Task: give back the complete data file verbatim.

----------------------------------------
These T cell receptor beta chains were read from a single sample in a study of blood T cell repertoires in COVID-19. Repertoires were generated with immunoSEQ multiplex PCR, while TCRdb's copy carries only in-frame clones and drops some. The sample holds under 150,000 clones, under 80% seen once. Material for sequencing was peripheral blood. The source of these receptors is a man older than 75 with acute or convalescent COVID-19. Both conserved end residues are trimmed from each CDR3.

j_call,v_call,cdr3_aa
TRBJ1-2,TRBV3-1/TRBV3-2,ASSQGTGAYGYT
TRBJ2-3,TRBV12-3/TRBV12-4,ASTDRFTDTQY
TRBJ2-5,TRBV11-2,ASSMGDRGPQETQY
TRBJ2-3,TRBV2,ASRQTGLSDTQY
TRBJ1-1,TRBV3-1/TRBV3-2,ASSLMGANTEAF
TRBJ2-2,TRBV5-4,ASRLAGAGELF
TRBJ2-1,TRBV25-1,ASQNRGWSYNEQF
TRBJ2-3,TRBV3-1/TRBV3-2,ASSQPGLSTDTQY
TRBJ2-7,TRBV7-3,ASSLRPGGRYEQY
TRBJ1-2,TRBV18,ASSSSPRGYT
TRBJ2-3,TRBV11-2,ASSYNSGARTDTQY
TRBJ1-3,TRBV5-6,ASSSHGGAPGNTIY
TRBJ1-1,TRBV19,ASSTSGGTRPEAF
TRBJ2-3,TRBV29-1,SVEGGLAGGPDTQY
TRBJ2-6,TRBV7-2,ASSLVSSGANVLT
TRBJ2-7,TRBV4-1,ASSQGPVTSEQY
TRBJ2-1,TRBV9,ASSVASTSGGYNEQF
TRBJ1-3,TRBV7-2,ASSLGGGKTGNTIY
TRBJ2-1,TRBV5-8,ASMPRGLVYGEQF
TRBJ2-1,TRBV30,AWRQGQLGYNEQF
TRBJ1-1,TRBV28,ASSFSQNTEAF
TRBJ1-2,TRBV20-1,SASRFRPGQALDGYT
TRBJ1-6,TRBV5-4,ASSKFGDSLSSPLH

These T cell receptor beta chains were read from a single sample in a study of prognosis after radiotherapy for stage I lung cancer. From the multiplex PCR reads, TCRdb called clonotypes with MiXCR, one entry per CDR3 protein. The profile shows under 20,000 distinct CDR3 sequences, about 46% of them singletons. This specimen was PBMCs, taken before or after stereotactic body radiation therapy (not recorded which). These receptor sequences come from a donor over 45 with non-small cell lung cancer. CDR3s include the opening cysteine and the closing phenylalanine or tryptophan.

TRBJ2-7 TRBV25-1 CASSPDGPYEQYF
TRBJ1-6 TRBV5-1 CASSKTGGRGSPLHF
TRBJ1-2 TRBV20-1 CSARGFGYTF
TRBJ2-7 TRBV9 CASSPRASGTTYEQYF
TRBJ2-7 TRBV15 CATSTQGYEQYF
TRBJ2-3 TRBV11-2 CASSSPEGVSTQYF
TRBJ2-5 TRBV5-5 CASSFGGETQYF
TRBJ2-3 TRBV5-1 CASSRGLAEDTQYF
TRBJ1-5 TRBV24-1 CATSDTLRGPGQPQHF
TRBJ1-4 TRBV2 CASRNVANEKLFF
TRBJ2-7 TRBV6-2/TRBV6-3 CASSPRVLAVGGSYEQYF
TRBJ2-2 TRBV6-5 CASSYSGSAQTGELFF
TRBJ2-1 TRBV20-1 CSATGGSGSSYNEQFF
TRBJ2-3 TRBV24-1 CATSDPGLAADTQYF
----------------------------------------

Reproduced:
These T cell receptor beta chains were read from a single sample in a study of blood T cell repertoires in COVID-19. Repertoires were generated with immunoSEQ multiplex PCR, while TCRdb's copy carries only in-frame clones and drops some. The sample holds under 150,000 clones, under 80% seen once. Material for sequencing was peripheral blood. The source of these receptors is a man older than 75 with acute or convalescent COVID-19. Both conserved end residues are trimmed from each CDR3.

j_call,v_call,cdr3_aa
TRBJ1-2,TRBV3-1/TRBV3-2,ASSQGTGAYGYT
TRBJ2-3,TRBV12-3/TRBV12-4,ASTDRFTDTQY
TRBJ2-5,TRBV11-2,ASSMGDRGPQETQY
TRBJ2-3,TRBV2,ASRQTGLSDTQY
TRBJ1-1,TRBV3-1/TRBV3-2,ASSLMGANTEAF
TRBJ2-2,TRBV5-4,ASRLAGAGELF
TRBJ2-1,TRBV25-1,ASQNRGWSYNEQF
TRBJ2-3,TRBV3-1/TRBV3-2,ASSQPGLSTDTQY
TRBJ2-7,TRBV7-3,ASSLRPGGRYEQY
TRBJ1-2,TRBV18,ASSSSPRGYT
TRBJ2-3,TRBV11-2,ASSYNSGARTDTQY
TRBJ1-3,TRBV5-6,ASSSHGGAPGNTIY
TRBJ1-1,TRBV19,ASSTSGGTRPEAF
TRBJ2-3,TRBV29-1,SVEGGLAGGPDTQY
TRBJ2-6,TRBV7-2,ASSLVSSGANVLT
TRBJ2-7,TRBV4-1,ASSQGPVTSEQY
TRBJ2-1,TRBV9,ASSVASTSGGYNEQF
TRBJ1-3,TRBV7-2,ASSLGGGKTGNTIY
TRBJ2-1,TRBV5-8,ASMPRGLVYGEQF
TRBJ2-1,TRBV30,AWRQGQLGYNEQF
TRBJ1-1,TRBV28,ASSFSQNTEAF
TRBJ1-2,TRBV20-1,SASRFRPGQALDGYT
TRBJ1-6,TRBV5-4,ASSKFGDSLSSPLH

These T cell receptor beta chains were read from a single sample in a study of prognosis after radiotherapy for stage I lung cancer. From the multiplex PCR reads, TCRdb called clonotypes with MiXCR, one entry per CDR3 protein. The profile shows under 20,000 distinct CDR3 sequences, about 46% of them singletons. This specimen was PBMCs, taken before or after stereotactic body radiation therapy (not recorded which). These receptor sequences come from a donor over 45 with non-small cell lung cancer. CDR3s include the opening cysteine and the closing phenylalanine or tryptophan.

TRBJ2-7 TRBV25-1 CASSPDGPYEQYF
TRBJ1-6 TRBV5-1 CASSKTGGRGSPLHF
TRBJ1-2 TRBV20-1 CSARGFGYTF
TRBJ2-7 TRBV9 CASSPRASGTTYEQYF
TRBJ2-7 TRBV15 CATSTQGYEQYF
TRBJ2-3 TRBV11-2 CASSSPEGVSTQYF
TRBJ2-5 TRBV5-5 CASSFGGETQYF
TRBJ2-3 TRBV5-1 CASSRGLAEDTQYF
TRBJ1-5 TRBV24-1 CATSDTLRGPGQPQHF
TRBJ1-4 TRBV2 CASRNVANEKLFF
TRBJ2-7 TRBV6-2/TRBV6-3 CASSPRVLAVGGSYEQYF
TRBJ2-2 TRBV6-5 CASSYSGSAQTGELFF
TRBJ2-1 TRBV20-1 CSATGGSGSSYNEQFF
TRBJ2-3 TRBV24-1 CATSDPGLAADTQYF